Friday, November 23, 2007

Question from Louisa - Spurs on cushions from "The Tudors"

In the episode of The Tudors shown on Friday 16th November, something caught my eye which made me feel very ignorant!
At the service of rememberence/thanksgiving/funeral of William Compton, (not sure exactly what it was!), all the women who had lost their menfolk were in church and had their husbands spurs on a cushion next to them. Was this common practice or something put in by the 'imaginative' writers of the series!
Hope you can help!

4 comments:

PhD Historian said...

I have not heard of any such practice, but I am not an expert on funerary and remembrance rituals, either. But may I offer a comment in the more general context of "The Tudors" as a piece of historical fiction? It is absolute trash, a complete and utter abomination. The errors, omissions, fabrications, and fictionalizations in this show will have history teachers and professors cleaning up the mess for a decade to come.

GarethR said...

I personally feel that any teacher/professor who has in their care a student who gleans their historical information from a DRAMA rather has their work cut out for them anyway. "The Tudors" is being unfairly slated because even in tone it's an academic's nightmare, rather than on its entertainment value. The costumes are questionable, so the aesthetic seems to be the initial excuse for repetitive critical mauling. I am, however, reliably assured that "The Tudors" will be as nothing compared to what is passed for history and believable drama in "The Other Boleyn Girl." (Both take a battering.) But, we shall have to wait and see. Either way, fiction is fiction and it's likely to contain only vignettes or theatrical impressions of reality. It's the nature of movies, television and plays; some "great" works have been wildly inaccurate - "The Private Lives of Elizabeth & Essex," "Anne of the Thousand Days," "La Reine Margot" and "A man for all Seasons." It's only recently that we seem to be getting ourselves into an intellectual tizz over accuracy in a fictional genre.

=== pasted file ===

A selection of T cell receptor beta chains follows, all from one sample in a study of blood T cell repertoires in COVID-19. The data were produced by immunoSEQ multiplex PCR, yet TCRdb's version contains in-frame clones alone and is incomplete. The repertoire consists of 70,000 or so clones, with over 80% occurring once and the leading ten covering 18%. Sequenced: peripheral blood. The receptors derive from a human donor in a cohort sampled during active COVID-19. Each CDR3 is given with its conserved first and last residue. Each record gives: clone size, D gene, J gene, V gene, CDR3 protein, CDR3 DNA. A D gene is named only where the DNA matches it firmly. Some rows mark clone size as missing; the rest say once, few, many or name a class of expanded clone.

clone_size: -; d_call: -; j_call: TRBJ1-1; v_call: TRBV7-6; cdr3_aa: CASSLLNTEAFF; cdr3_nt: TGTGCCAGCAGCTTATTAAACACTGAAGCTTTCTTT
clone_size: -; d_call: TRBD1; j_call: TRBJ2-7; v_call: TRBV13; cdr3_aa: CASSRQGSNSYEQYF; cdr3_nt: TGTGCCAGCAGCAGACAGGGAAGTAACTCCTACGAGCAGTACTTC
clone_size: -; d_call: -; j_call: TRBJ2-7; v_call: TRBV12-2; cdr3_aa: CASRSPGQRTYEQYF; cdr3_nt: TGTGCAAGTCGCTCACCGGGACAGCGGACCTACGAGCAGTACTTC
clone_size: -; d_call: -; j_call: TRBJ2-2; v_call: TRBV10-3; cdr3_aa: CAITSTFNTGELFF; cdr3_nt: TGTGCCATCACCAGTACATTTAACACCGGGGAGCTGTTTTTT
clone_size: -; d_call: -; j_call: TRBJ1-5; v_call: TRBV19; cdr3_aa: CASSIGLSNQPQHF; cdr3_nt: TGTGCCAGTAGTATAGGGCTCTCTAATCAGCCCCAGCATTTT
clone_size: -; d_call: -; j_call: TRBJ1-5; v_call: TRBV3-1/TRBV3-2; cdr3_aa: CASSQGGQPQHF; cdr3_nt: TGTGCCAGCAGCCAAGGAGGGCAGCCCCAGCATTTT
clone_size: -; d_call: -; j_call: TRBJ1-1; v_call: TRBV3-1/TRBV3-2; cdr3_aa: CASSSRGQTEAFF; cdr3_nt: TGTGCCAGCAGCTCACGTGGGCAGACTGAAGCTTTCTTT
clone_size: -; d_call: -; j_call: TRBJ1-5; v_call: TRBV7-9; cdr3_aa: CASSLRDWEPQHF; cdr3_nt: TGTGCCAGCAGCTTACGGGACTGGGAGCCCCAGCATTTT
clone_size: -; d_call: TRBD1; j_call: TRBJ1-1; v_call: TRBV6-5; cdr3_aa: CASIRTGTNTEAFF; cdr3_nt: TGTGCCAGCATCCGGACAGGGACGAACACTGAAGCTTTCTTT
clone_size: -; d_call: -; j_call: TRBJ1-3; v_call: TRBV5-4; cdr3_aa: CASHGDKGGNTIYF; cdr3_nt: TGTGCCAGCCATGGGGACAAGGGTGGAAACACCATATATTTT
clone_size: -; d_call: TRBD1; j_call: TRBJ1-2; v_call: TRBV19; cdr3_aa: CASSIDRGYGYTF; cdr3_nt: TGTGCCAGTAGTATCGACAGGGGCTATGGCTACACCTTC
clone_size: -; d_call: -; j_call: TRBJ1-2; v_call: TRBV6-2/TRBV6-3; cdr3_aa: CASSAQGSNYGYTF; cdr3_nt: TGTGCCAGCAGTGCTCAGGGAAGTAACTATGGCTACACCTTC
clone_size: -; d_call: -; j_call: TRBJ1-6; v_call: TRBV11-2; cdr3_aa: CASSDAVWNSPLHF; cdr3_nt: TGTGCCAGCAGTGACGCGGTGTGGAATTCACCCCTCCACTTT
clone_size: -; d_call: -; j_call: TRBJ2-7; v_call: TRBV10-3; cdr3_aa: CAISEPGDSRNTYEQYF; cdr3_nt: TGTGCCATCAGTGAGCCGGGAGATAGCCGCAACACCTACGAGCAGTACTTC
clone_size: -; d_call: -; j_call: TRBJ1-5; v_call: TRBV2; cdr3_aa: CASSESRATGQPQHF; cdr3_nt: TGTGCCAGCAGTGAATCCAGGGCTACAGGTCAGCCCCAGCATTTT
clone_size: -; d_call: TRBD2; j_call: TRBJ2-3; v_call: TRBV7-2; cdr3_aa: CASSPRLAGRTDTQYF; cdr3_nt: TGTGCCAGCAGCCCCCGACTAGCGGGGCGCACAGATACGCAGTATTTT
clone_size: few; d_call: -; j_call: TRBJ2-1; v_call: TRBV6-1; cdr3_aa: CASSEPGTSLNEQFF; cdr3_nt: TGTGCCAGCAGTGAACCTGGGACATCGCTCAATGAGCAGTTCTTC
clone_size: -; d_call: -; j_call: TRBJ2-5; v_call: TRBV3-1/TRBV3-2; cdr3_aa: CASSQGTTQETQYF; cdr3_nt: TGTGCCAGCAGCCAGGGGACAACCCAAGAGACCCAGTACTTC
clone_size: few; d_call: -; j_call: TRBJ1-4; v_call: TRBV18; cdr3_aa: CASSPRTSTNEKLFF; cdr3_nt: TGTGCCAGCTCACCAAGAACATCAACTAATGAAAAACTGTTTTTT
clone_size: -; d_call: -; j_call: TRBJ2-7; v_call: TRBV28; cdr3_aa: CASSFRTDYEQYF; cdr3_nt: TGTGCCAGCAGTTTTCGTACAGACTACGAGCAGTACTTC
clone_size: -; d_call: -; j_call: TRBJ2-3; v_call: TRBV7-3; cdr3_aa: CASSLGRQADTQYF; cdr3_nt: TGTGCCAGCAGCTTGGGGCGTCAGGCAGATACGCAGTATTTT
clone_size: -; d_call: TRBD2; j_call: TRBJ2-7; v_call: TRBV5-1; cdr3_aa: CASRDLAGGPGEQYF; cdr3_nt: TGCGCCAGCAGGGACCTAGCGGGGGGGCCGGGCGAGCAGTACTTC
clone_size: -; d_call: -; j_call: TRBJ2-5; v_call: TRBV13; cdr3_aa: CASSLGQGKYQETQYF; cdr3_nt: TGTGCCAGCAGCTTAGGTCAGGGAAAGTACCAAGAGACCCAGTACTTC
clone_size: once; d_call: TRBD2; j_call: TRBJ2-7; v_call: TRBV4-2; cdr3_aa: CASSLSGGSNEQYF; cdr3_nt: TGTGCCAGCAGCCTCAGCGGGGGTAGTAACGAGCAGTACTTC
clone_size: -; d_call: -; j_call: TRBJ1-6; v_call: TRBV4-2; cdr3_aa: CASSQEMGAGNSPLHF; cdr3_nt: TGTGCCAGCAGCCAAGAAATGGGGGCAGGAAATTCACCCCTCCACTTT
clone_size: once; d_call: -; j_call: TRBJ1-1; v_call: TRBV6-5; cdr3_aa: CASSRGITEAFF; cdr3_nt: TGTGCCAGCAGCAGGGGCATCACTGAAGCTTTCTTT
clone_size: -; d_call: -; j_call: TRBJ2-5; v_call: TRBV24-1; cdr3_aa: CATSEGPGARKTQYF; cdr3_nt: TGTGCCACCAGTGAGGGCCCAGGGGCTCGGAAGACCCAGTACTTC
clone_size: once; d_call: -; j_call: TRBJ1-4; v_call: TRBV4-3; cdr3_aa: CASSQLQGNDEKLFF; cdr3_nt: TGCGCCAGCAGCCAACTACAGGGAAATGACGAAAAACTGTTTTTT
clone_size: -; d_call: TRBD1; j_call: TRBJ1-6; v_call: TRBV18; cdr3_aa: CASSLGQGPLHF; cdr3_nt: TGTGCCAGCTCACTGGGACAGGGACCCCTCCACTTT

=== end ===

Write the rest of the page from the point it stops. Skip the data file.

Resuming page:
On a more specific note, Spurs were often used at Requiem Masses to honour the departed knights.

Anonymous said...

Historical or not, it peaks interest. I am netflixing the serious now and have done more research on the royal history off England then was required for my minor in Western European History.

Anonymous said...

Any historian who claims the version of his understanding to be the truth will be shown differently in time.